Henri Bergson’s Understanding of Religion and EthicsJune 27, 2021
It is seen that Bergson takes a different path from the traditionalist philosophy on ethics. According to him, there are two kinds of morality. One is introverted (closed) morality and the other is extroverted (open) morality. In his work “Carrion deux Sources de la Morale et de la Religion”, he dealt with the problem of morality, together with religion.
The source of closed morality is the relations of instinctive actions with society. These actions, under the constant pressure of social life, took shape spontaneously and gained the quality of a tradition. One acts by following them as in an act of instinct. When there is a conflict between the “I” of the individual and such moral principles, the tension increases and the person resists the society. This type of morality is repressive. On the other hand, open morality is the individual morality that is peculiar to superior people and that emerges in people who are rare in history. The source of this morality is not pressure but inspiration, it has a creative and progressive quality. Its openness is because it encompasses all life. Open morality, which is effective in the development of the sense of freedom, does not have a specific object.
Bergson also gave wide coverage to religion in his work in which he examined the issue of morality, and presented his views on it in detail. According to him, religion, like morality, has two types, two separate sources. Religion is divided into two as “static religion” and “mobile religion”. Static religion is a protection tool developed by nature, which concerns the existence of the person. It is this type of religion that connects the individual to the society in which he lives and provides harmony and unity between the individual and the society. Another source of this religion is the personal functions that morality gives a mythical character. The source of dynamic religion is mysticism. Therefore, it is closely related to the life breakthrough.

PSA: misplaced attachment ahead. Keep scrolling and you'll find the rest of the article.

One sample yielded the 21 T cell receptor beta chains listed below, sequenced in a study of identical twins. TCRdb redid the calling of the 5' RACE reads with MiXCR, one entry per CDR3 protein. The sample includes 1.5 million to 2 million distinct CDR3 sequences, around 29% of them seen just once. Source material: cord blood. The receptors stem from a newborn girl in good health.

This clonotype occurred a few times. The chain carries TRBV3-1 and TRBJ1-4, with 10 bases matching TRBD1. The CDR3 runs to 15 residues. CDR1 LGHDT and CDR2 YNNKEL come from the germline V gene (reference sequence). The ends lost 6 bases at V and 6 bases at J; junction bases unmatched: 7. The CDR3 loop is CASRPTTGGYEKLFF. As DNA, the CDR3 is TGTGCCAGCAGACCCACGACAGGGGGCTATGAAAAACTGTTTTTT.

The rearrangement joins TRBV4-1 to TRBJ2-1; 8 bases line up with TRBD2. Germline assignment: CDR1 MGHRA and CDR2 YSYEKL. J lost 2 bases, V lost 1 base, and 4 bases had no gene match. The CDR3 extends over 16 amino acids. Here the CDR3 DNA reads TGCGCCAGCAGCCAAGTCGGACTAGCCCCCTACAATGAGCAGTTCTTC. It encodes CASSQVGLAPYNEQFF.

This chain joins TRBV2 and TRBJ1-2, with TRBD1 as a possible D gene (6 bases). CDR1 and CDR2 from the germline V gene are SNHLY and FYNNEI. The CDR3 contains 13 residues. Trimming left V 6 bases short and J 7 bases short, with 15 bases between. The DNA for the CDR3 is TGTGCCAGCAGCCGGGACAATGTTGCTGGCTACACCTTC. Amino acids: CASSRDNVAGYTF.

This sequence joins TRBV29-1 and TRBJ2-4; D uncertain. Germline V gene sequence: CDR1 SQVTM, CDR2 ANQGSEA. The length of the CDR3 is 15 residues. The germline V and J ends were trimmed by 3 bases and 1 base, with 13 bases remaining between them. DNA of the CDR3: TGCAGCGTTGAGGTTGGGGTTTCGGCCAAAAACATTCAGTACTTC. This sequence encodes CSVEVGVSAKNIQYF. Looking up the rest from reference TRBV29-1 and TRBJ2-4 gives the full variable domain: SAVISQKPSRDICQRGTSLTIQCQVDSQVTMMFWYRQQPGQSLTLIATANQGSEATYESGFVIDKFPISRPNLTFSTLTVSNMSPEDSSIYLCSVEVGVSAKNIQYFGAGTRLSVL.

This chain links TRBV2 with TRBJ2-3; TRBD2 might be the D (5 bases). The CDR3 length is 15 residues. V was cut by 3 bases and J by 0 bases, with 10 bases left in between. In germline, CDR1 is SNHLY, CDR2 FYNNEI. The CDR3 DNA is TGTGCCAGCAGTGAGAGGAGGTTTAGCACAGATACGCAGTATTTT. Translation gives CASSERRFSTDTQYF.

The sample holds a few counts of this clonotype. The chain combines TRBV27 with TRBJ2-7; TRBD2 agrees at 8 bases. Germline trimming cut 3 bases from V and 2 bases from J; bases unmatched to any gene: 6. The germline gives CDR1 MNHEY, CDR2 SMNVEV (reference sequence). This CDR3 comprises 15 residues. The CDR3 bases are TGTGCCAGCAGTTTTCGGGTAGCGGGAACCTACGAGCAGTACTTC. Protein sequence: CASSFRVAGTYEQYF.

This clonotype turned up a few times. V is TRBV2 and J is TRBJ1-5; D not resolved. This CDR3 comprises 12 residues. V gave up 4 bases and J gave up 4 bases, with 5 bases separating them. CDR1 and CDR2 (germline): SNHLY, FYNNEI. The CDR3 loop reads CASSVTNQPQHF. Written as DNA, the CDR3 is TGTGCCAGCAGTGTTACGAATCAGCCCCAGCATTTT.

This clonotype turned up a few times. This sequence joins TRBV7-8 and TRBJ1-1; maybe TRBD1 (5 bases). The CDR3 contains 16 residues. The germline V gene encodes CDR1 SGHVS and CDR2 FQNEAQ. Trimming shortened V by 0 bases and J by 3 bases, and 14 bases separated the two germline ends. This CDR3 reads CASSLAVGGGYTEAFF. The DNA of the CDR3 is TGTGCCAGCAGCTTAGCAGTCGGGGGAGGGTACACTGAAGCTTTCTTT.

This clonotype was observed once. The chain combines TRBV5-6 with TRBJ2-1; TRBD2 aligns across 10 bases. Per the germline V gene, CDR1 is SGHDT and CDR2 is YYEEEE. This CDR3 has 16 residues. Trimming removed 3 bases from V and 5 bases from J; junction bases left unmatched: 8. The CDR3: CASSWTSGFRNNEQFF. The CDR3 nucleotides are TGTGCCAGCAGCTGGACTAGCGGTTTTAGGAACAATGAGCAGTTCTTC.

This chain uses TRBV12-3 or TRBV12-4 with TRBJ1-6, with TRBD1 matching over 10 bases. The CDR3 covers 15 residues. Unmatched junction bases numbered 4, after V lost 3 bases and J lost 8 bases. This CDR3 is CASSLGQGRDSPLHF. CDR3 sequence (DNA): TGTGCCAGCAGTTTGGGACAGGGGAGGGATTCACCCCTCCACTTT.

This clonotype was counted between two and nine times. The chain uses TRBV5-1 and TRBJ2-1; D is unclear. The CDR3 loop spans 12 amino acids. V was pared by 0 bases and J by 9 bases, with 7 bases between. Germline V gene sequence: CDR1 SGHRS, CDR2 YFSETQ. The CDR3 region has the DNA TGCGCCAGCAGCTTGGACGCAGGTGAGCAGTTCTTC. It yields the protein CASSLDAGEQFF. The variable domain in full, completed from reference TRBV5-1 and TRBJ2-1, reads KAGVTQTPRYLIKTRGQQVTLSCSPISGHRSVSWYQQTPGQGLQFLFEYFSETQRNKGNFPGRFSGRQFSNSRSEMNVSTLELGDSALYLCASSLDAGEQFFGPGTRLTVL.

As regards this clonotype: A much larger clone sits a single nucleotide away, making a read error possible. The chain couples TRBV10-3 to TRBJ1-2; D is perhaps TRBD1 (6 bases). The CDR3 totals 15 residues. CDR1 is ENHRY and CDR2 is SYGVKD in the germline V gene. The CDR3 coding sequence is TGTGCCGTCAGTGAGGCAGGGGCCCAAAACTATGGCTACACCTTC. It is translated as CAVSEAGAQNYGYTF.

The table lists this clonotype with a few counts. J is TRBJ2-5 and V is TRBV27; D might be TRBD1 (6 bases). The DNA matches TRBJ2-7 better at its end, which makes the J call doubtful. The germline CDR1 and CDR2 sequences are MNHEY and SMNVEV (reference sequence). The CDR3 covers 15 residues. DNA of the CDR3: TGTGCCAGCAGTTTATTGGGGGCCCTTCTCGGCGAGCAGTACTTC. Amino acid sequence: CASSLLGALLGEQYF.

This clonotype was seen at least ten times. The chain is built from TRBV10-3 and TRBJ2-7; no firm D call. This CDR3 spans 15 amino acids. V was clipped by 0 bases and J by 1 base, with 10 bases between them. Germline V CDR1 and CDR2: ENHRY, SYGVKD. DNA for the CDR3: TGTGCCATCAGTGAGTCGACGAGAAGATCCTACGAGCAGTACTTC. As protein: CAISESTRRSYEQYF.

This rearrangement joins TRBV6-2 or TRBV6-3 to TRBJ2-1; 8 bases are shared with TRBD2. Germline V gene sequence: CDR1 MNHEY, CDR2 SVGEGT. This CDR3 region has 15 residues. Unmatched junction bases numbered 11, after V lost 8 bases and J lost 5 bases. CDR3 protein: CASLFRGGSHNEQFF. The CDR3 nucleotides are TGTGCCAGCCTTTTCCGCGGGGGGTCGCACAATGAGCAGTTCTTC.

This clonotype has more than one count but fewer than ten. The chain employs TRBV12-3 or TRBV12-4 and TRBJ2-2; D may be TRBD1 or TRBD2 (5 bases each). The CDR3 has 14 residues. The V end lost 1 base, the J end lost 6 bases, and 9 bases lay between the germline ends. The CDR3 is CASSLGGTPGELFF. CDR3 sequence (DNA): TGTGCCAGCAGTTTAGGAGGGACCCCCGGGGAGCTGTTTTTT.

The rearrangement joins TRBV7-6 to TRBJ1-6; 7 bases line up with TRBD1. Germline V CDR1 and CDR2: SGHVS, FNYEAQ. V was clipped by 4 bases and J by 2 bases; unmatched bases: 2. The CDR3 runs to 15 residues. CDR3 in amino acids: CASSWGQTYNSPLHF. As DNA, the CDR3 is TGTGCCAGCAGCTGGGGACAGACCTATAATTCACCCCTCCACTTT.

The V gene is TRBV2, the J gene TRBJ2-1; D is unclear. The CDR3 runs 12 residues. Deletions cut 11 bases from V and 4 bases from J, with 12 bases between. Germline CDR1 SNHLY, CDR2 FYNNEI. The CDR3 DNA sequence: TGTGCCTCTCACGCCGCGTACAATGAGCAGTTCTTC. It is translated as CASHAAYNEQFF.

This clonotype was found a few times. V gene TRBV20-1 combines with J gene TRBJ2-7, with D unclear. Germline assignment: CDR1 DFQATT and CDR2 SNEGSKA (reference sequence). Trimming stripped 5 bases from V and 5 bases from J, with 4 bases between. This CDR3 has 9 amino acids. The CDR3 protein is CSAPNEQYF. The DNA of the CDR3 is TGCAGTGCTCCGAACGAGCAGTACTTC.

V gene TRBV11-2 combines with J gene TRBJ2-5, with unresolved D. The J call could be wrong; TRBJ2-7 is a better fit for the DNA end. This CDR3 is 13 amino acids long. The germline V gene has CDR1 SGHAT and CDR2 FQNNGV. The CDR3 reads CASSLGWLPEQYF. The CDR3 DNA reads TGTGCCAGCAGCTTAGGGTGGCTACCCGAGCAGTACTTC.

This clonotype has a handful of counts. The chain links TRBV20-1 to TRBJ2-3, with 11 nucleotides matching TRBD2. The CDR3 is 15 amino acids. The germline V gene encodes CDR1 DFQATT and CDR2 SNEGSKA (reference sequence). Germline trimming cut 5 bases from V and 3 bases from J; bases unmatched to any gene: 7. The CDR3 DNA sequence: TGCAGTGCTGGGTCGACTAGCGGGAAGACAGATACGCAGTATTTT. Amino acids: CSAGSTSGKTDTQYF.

Bergson attracted attention with the new problems he brought to contemporary philosophy and the solutions he sought to these problems, and he was especially influential on those who looked at philosophy from the point of view of psychology.
Prepared by: Sociologist Ömer YILDIRIM
Source: Omer YILDIRIM’s Personal Lecture Notes. Atatürk University Sociology Department 1st Year “Introduction to Philosophy” and 2nd, 3rd, 4th Grade “History of Philosophy” Lecture Notes (Ömer YILDIRIM); Open Education Philosophy Textbook